11 But the king shall rejoice in God; every one that sweareth by him shall glory: but the mouth of them that speak lies shall be stopped.

Who is this king? David has long ceased to be king. But there is yet a king who reigns. He is none other than the King of kings and Lord of lords, the Lord Jesus Christ. All who name the name of Jehovah, the living and true God, and swear by His name will glory in the King. H

We will rejoice with Him today. We will rejoice in Him for ever and ever.

But all who speak lies will forever be stopped, as will their father, the devil. No, they will not be silenced completely, for in hell, there is weeping and gnashing. There is groaning and regrets. But they shall no longer be able to afflict God’s people with their lies.


Beloved brethren and children, what is this psalm to you? For me, it is one which I turn to very often. It is a psalm that automatically fills my heart when anxiety and fears begin to cloud my thoughts in the morning. It is a Psalm which my family will use when troubles cloud our minds and we long for the relief of the Lord.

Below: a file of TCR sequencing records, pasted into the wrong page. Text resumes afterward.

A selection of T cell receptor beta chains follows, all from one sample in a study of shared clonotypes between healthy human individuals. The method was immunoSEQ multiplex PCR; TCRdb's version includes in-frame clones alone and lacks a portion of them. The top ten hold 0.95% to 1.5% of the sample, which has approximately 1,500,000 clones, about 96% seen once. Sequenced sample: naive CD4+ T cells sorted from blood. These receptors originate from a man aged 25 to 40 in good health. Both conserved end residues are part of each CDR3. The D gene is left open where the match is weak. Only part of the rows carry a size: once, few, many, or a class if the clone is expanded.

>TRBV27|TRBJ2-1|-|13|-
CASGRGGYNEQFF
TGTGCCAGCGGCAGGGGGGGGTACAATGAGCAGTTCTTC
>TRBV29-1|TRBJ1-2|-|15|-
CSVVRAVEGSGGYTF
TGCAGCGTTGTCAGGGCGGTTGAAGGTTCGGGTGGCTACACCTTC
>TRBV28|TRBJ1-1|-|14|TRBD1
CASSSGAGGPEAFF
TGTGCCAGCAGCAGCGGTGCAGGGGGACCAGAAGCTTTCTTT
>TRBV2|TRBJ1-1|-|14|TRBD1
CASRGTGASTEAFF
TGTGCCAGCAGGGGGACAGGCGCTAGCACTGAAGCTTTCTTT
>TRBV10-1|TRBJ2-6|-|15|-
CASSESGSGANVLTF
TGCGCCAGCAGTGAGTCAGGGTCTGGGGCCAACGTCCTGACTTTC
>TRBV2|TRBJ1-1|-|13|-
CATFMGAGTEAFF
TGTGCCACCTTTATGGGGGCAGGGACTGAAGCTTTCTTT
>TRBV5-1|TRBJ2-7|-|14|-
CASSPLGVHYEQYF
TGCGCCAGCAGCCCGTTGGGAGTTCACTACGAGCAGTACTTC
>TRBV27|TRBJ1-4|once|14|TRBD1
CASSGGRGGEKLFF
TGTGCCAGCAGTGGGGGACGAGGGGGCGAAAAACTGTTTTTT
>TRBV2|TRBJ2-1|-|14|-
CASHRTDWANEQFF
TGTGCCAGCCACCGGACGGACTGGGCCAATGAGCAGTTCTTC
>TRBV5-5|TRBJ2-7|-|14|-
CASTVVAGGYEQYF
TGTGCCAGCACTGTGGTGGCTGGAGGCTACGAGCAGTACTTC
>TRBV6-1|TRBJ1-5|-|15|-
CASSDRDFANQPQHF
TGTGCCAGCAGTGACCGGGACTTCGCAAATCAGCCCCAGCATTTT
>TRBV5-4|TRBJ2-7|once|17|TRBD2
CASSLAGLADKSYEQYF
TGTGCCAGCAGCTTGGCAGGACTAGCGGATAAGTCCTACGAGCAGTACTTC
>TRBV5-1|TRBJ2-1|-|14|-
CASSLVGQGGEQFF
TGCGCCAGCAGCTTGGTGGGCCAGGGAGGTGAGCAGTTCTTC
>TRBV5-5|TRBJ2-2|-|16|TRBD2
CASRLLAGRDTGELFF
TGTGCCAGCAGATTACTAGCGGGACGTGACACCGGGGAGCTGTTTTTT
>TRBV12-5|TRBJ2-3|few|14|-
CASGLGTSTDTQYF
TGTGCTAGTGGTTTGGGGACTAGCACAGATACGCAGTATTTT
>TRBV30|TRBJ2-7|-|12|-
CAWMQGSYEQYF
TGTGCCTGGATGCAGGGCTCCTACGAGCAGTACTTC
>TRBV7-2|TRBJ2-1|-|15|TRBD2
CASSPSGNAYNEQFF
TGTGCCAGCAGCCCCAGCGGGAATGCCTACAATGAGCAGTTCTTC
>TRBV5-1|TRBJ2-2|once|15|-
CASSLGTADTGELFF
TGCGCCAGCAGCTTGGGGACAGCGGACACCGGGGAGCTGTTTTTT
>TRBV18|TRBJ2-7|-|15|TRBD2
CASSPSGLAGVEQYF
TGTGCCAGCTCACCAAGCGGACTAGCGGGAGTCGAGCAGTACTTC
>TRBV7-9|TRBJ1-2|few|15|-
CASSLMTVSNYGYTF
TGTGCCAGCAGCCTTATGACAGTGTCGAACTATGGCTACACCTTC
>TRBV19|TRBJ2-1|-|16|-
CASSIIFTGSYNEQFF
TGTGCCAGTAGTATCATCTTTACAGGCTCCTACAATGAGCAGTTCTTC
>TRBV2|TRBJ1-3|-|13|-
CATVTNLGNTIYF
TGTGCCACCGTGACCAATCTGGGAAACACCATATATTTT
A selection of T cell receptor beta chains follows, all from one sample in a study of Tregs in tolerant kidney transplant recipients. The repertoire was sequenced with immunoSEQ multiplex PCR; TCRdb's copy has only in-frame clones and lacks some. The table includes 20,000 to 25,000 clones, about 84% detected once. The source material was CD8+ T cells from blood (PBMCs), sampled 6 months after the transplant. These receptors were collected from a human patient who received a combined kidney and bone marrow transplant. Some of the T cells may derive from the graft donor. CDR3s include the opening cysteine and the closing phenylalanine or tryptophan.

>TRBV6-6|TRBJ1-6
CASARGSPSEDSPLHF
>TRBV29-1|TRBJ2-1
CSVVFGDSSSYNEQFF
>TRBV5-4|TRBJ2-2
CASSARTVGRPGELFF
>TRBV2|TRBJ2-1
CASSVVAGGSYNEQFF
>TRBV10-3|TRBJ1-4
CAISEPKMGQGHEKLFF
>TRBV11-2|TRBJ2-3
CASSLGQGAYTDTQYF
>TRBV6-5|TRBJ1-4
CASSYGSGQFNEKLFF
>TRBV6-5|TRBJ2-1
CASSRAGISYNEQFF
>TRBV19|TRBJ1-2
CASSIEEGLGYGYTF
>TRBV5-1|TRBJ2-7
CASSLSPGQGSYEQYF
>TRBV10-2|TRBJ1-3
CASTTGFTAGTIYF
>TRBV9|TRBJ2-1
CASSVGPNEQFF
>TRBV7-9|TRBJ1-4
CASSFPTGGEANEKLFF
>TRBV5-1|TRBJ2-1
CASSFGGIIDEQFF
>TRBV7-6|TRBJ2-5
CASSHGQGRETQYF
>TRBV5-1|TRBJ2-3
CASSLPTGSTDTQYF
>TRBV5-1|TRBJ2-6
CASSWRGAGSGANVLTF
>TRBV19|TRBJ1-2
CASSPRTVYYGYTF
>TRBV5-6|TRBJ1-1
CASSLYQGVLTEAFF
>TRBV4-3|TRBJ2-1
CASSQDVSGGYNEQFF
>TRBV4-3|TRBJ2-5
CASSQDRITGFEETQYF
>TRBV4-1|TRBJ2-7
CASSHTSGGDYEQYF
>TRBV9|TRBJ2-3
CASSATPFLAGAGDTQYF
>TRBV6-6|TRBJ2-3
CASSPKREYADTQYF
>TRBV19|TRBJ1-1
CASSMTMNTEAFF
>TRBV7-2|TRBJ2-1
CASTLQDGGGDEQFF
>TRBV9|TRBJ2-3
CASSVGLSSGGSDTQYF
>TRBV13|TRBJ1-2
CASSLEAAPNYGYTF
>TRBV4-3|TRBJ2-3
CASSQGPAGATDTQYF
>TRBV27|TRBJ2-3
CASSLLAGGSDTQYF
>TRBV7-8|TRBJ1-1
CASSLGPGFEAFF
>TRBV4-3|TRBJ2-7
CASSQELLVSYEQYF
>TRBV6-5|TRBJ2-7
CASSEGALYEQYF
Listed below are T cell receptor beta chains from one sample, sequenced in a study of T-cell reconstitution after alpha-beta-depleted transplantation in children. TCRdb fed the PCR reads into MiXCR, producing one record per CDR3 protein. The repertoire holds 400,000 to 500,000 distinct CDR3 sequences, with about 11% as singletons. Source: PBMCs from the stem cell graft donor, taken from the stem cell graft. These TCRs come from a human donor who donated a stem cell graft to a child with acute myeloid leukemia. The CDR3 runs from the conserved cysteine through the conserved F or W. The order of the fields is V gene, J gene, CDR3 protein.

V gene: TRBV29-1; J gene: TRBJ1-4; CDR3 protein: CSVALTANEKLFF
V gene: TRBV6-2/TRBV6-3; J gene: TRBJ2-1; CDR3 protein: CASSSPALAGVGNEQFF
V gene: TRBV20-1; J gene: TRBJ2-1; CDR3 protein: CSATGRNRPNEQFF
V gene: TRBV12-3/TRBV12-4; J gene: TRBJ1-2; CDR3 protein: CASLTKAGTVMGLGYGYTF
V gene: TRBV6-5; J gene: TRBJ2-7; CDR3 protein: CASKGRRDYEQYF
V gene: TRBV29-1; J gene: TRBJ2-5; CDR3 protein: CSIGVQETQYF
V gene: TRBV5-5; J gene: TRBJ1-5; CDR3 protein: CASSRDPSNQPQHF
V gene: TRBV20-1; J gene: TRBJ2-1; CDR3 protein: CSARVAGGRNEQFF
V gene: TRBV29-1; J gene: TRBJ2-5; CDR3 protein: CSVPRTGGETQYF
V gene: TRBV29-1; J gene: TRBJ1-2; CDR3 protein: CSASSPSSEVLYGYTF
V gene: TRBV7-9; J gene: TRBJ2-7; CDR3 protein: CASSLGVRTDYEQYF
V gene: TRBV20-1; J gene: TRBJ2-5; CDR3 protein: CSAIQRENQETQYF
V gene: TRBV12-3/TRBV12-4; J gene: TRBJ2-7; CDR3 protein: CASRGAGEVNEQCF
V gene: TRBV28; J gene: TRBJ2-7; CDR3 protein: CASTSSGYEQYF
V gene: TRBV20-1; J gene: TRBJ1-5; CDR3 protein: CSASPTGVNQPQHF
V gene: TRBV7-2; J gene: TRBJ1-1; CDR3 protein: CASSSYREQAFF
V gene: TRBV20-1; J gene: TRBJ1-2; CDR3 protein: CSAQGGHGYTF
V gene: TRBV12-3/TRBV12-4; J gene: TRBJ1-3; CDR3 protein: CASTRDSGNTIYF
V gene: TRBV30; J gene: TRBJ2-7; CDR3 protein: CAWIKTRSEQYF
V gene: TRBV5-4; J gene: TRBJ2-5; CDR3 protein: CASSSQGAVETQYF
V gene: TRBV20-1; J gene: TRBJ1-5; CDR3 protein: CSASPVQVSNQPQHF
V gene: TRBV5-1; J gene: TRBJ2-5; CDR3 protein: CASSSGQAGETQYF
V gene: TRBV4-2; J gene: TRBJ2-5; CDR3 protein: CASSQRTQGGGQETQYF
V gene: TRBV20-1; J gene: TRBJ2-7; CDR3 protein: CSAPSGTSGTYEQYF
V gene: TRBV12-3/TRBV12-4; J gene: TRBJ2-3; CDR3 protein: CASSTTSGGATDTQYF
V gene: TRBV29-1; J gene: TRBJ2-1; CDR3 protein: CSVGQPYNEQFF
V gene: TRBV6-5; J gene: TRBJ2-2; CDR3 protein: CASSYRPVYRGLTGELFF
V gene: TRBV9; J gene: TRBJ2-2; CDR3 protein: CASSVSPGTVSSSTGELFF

The love of God towards me, and His lovingkindness towards His people, are very precious to me. Have I not the assurance of His love, I shall have no strength to live another day in the face of all the trials and discouragements that often assault my soul.

Sing this psalm, beloved brethren and children. Sing it with the Lord. Sing it to encourage yourself and to encourage one another as we journey together to see the brightness of the face of our King. Amen.

—JJ Lim